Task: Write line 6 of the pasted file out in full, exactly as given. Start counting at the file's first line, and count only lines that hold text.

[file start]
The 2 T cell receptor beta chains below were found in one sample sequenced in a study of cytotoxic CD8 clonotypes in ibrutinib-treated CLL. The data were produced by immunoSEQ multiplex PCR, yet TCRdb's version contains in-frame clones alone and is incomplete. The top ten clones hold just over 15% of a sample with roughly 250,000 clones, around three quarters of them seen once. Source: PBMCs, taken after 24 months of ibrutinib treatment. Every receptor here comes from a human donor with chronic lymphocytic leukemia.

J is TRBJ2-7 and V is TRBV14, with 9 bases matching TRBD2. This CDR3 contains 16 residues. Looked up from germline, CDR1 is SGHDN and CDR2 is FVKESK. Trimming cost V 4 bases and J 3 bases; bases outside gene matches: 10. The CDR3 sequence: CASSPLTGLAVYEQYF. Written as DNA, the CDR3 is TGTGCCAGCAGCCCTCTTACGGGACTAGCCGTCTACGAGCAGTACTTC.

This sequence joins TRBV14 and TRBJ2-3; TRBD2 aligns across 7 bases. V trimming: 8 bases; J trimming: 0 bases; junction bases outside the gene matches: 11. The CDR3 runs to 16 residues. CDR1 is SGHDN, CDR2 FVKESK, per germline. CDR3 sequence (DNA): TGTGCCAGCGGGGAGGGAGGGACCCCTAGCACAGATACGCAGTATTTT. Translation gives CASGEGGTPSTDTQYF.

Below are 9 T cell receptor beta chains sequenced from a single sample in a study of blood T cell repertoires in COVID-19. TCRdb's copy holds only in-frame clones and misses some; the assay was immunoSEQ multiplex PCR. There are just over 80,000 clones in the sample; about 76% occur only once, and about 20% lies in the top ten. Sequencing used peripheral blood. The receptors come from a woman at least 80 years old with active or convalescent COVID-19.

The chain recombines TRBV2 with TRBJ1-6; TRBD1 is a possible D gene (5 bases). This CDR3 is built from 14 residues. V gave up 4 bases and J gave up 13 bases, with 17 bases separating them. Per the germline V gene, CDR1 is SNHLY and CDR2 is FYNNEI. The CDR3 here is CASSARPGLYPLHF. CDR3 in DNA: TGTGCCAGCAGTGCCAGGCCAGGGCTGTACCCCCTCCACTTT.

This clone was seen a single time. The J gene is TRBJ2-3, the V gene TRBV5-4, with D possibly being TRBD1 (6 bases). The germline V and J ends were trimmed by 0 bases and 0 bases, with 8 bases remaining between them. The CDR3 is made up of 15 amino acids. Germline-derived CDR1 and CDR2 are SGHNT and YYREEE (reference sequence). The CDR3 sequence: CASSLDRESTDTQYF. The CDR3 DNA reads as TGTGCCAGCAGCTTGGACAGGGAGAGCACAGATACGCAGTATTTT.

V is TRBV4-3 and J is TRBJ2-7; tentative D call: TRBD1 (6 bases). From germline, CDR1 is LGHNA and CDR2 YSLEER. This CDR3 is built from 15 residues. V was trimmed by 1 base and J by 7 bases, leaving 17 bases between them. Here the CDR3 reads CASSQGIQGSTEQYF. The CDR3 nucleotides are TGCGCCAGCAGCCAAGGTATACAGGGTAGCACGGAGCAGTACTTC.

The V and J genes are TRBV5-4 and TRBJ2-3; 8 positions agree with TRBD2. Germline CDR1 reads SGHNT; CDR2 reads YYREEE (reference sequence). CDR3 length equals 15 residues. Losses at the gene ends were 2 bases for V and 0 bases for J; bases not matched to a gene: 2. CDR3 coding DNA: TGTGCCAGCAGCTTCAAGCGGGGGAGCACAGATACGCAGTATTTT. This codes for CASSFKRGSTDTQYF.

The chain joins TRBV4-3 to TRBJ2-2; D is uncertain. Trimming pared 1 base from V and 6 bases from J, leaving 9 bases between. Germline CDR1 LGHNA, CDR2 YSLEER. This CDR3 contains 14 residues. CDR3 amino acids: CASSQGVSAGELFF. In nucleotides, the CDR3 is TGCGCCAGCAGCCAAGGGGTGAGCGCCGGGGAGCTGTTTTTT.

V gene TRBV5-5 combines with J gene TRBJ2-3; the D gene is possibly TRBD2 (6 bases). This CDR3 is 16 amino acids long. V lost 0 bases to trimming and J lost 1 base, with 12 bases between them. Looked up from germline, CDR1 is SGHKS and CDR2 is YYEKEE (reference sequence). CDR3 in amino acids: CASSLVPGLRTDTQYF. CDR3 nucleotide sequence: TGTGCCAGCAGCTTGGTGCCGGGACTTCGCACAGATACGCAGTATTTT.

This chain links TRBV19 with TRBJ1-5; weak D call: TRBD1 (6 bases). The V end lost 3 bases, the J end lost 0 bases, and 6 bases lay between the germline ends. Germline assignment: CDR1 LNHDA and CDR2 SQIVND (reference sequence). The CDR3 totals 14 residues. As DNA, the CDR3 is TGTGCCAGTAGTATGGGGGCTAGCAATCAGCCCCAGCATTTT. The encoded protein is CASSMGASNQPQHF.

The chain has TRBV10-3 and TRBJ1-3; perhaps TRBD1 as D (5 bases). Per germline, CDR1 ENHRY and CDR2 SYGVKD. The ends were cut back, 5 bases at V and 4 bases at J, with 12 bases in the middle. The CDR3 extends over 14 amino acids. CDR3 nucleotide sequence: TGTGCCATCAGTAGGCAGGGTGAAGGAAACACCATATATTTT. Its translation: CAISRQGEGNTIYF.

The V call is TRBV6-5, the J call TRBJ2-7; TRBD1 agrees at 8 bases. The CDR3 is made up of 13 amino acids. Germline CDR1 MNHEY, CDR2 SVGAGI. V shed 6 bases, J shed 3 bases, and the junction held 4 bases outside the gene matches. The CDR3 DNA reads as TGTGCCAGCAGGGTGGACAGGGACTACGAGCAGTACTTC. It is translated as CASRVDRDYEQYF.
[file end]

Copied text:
This clone was seen a single time. The J gene is TRBJ2-3, the V gene TRBV5-4, with D possibly being TRBD1 (6 bases). The germline V and J ends were trimmed by 0 bases and 0 bases, with 8 bases remaining between them. The CDR3 is made up of 15 amino acids. Germline-derived CDR1 and CDR2 are SGHNT and YYREEE (reference sequence). The CDR3 sequence: CASSLDRESTDTQYF. The CDR3 DNA reads as TGTGCCAGCAGCTTGGACAGGGAGAGCACAGATACGCAGTATTTT.